In this article we will look at some digital storage solutions supporting remote workflows in the media and entertainment industries. We will look at how UK-based Jellyfish Pictures is using Hannerspace to aid with its global virtual studio expansion. We will also look at Avid’s latest NEXIS storage releases, including NEXIS-Flex that allows a subscription storage model as well as Blackmagic’s Cloud Store NAS products. Coughlin Associates publishes a report on all forms of digital storage used in professional media and entertainment.
Hammerspace provides access to data stored in data center clusters and clouds with a single namespace. Hammersmith and Jeremy Smith, CTO of Jellyfish Pictures recently briefed me about work they have done to advance Jellyfish’s special effects (VFX) and animation virtual studio strategy, including remote creative work. Among the video projects Jellyfish has worked on are various Star Wars movies and TV shows, including The Book of Baba Fett. They have also been involved in animation projects with DreamWorks Animation such as How to Train Your Dragon: Homecoming.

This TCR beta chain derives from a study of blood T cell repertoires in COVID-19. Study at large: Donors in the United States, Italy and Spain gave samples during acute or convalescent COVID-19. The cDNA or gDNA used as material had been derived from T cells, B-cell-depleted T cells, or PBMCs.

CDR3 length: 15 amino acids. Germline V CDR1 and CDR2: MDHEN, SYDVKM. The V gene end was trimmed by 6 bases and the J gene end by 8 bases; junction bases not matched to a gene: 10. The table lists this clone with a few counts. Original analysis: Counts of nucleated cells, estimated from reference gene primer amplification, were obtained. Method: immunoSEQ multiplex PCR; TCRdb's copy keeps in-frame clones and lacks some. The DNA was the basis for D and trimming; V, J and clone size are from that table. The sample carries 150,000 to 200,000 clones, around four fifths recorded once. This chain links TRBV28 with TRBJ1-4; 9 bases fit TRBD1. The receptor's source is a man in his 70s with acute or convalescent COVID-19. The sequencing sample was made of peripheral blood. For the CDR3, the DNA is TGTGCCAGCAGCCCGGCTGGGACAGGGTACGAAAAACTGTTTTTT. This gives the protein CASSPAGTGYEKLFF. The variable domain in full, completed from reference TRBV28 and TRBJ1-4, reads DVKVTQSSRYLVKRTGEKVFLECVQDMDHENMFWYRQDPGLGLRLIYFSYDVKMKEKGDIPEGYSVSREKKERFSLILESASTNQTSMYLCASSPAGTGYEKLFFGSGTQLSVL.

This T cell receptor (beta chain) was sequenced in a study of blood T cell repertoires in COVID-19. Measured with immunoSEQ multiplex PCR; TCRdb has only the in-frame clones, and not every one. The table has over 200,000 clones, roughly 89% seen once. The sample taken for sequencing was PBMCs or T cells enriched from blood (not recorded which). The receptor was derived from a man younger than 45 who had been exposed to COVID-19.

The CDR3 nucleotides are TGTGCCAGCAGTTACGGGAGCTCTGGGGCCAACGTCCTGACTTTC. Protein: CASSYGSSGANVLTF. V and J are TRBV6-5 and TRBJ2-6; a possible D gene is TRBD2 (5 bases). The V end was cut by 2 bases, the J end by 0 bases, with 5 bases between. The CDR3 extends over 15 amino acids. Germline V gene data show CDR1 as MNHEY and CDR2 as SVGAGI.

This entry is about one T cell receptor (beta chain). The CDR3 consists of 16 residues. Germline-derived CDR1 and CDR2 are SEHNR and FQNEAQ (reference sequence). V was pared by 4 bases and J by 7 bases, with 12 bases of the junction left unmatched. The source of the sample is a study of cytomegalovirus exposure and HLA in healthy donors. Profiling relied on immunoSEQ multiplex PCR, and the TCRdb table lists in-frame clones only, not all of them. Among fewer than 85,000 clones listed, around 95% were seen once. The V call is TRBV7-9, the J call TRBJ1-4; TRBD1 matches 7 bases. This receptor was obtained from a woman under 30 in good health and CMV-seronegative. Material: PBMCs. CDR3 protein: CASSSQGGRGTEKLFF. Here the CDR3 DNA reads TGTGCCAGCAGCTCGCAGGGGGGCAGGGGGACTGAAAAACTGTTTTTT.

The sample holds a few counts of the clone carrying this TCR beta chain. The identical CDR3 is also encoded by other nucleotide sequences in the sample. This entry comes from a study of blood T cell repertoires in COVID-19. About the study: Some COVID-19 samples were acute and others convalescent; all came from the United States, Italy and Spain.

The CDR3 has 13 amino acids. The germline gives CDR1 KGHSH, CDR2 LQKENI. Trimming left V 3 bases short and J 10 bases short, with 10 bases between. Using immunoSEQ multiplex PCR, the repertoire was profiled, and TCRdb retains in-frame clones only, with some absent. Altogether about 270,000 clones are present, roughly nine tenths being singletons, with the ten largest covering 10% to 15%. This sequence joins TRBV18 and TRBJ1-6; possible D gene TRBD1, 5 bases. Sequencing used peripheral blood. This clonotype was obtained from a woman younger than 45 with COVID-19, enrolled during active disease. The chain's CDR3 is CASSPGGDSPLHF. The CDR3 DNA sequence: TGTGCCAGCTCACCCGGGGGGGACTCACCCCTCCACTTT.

Jellyfish employs more than 300 artists across two UK studios and supports remote work all over the earth. Jellyfish found that Hammerspace’s Global Data Environment provided high-performance local access by artists where ever they work and allows rendering to be performed in any cloud region without creating multiple copies of data. Jellyfish had done a complete shift to virtual VFX and animation in late 2019, just before the COVID pandemic. With a pause in living video shooting special effects and animation demand increased to allow continued releases of movies and television shows.